I suppose if you're looking for a class that you can ditch half of the time and still get a decent grade, then this is the one for you, since the workload is so light. On a personal note, however, this man is the most pompous, arrogant, sanctimonious twit that I have ever had the displeasure of being associated with in my years at Columbia. I had a dispute regarding my final grade and the discussion sections, and it took him EIGHT MONTHS to finally reply to the matter via the Ombuds Office (which I finally had to go through!). Even then, his attitude was one of "how dare you even disturb me with such petty nonsense?" This guy cares primarily about his super-inflated ego and secondarily about his students. If you're genuinely interested in Roman History, you should take the class. Just don't have great expectations on this professor of such low quality.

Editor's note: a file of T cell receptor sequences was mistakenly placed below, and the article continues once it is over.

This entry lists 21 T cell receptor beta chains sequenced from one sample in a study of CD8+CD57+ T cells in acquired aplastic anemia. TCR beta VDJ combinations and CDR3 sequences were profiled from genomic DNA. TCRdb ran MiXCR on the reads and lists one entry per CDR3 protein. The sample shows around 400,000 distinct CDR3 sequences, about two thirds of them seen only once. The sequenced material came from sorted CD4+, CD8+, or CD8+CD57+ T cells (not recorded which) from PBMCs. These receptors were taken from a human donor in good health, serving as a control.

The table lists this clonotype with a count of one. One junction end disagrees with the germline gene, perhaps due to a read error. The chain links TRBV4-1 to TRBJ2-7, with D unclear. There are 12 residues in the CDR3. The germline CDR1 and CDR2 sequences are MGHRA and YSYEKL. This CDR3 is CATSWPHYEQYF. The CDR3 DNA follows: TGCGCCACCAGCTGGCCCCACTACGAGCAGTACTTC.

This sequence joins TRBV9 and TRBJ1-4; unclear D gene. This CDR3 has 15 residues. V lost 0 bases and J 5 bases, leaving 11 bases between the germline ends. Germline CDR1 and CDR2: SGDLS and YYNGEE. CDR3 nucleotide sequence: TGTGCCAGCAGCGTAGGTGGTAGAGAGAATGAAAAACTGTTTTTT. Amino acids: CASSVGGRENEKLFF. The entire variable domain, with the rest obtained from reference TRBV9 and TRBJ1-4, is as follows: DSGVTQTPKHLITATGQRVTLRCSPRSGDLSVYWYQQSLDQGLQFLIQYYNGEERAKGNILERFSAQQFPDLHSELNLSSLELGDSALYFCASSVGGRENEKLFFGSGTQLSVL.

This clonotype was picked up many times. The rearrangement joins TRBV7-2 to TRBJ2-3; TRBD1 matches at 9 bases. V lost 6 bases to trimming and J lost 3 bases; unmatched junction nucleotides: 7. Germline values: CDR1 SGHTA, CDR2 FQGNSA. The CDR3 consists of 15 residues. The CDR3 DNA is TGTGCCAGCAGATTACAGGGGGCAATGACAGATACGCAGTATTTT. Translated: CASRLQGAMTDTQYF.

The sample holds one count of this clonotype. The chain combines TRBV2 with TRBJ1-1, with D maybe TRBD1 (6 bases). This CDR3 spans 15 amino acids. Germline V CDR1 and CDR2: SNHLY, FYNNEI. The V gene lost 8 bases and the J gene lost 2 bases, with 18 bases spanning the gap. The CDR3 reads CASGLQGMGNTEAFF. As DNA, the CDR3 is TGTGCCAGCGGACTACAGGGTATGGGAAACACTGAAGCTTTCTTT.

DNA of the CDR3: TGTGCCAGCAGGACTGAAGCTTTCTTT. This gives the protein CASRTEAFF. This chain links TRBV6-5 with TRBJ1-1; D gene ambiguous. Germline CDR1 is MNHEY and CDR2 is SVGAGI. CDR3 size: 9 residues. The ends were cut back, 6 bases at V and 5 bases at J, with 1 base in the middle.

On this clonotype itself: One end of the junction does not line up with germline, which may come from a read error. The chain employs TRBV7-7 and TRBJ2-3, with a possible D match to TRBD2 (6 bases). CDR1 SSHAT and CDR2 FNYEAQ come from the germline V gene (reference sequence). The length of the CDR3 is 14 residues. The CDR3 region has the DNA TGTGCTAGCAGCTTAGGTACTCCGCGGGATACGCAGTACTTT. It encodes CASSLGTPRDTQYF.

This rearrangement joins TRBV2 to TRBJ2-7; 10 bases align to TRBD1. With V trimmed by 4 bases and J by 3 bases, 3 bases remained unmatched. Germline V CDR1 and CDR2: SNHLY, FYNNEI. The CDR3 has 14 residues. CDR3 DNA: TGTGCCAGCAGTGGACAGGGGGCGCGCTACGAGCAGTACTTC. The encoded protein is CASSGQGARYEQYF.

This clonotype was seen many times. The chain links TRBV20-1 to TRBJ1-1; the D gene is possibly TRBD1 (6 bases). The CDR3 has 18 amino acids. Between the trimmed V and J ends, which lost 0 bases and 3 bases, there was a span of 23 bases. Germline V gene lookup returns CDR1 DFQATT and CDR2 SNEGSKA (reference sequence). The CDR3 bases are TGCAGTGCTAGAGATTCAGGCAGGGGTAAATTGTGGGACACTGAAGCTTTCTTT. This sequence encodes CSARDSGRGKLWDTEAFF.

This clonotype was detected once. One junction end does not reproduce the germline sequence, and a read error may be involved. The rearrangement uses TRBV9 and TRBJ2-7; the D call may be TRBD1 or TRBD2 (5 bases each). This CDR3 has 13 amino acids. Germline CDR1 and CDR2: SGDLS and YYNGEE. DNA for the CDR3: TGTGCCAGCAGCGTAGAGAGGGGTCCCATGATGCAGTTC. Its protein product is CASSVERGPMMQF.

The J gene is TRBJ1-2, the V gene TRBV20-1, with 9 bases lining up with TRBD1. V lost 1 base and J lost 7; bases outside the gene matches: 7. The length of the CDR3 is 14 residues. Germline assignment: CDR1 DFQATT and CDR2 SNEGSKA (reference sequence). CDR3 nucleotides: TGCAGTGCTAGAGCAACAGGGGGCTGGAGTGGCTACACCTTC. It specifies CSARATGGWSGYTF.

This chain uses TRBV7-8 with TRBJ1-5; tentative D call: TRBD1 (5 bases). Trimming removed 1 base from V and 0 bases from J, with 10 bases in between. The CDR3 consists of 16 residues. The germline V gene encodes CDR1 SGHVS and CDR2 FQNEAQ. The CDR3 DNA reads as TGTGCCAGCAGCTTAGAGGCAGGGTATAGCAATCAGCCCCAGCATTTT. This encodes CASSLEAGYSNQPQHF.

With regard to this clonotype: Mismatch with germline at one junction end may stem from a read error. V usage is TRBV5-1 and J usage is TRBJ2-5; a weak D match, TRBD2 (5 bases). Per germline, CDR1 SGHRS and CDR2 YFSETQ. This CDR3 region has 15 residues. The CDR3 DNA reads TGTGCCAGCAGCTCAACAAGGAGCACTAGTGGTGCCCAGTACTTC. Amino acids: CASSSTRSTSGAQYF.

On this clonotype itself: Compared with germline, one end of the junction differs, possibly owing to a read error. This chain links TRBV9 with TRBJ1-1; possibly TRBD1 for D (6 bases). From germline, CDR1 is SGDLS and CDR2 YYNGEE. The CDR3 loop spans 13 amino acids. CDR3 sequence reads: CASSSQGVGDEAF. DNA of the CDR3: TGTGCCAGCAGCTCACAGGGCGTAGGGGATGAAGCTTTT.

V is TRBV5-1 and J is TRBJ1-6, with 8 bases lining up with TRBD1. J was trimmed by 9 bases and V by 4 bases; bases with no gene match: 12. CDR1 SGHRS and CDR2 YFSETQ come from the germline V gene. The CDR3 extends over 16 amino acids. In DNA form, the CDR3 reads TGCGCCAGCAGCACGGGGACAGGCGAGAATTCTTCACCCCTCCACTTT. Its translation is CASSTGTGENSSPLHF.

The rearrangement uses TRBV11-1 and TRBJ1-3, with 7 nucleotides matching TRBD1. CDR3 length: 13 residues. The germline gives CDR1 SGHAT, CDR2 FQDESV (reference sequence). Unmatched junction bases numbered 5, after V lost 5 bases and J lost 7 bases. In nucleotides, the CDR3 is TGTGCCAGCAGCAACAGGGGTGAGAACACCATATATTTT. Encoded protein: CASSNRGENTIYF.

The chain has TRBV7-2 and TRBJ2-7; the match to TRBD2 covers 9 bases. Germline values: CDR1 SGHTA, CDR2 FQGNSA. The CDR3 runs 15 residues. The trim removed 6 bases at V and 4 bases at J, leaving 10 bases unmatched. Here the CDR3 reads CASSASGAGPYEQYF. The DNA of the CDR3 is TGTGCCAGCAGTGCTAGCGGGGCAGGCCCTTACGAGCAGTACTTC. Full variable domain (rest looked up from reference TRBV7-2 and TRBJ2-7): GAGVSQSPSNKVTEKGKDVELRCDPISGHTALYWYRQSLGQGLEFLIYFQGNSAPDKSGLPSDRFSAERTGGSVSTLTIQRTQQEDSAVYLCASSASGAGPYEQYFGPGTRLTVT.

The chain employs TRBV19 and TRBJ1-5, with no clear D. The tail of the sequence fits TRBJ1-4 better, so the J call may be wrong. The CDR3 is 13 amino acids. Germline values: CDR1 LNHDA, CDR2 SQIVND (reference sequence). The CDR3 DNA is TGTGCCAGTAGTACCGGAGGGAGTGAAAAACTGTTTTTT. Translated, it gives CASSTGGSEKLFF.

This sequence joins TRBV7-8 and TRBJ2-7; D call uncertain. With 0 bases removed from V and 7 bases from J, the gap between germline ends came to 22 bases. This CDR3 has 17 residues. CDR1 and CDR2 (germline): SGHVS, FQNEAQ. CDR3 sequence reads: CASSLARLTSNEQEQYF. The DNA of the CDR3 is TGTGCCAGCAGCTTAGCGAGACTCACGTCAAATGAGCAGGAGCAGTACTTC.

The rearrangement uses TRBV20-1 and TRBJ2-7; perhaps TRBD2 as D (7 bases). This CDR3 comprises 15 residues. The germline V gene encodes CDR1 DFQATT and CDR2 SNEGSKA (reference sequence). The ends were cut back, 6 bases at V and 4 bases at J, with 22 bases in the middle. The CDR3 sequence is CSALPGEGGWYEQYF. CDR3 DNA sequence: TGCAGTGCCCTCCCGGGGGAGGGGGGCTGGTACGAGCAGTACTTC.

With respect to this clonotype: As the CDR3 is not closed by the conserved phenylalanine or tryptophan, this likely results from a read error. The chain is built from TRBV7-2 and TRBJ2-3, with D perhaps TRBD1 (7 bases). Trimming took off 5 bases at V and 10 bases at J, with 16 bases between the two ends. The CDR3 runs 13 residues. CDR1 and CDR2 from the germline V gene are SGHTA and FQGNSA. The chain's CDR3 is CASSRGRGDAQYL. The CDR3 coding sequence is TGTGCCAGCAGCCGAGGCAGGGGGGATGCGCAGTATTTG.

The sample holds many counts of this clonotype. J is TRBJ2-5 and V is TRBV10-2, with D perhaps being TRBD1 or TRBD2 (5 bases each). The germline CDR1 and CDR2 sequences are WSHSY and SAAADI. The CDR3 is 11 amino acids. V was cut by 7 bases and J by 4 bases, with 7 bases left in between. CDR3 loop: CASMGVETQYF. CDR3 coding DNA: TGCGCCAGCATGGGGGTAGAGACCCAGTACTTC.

Worst history class I've taken so far here. The other reviewers must be freshmen--they're definitely not history majors. True, Harris is entertaining for his eccentric personality, but then again, dozens of Columbia profs are. But the course: basically a lot of memorization, no interpretation--i.e., all the fun drained out of history. There is a 50% chance you will get the TA who does not speak English, yet returns every year. Grading is wildly unpredictable at best, due to the swapping between the two TAs and Harris, each of which has different standards. If you want Roman history, buy the readable Marcel Le Glay textbook Harris uses, and go through it yourself over X-mas vacation. Then take a better history course in the spring.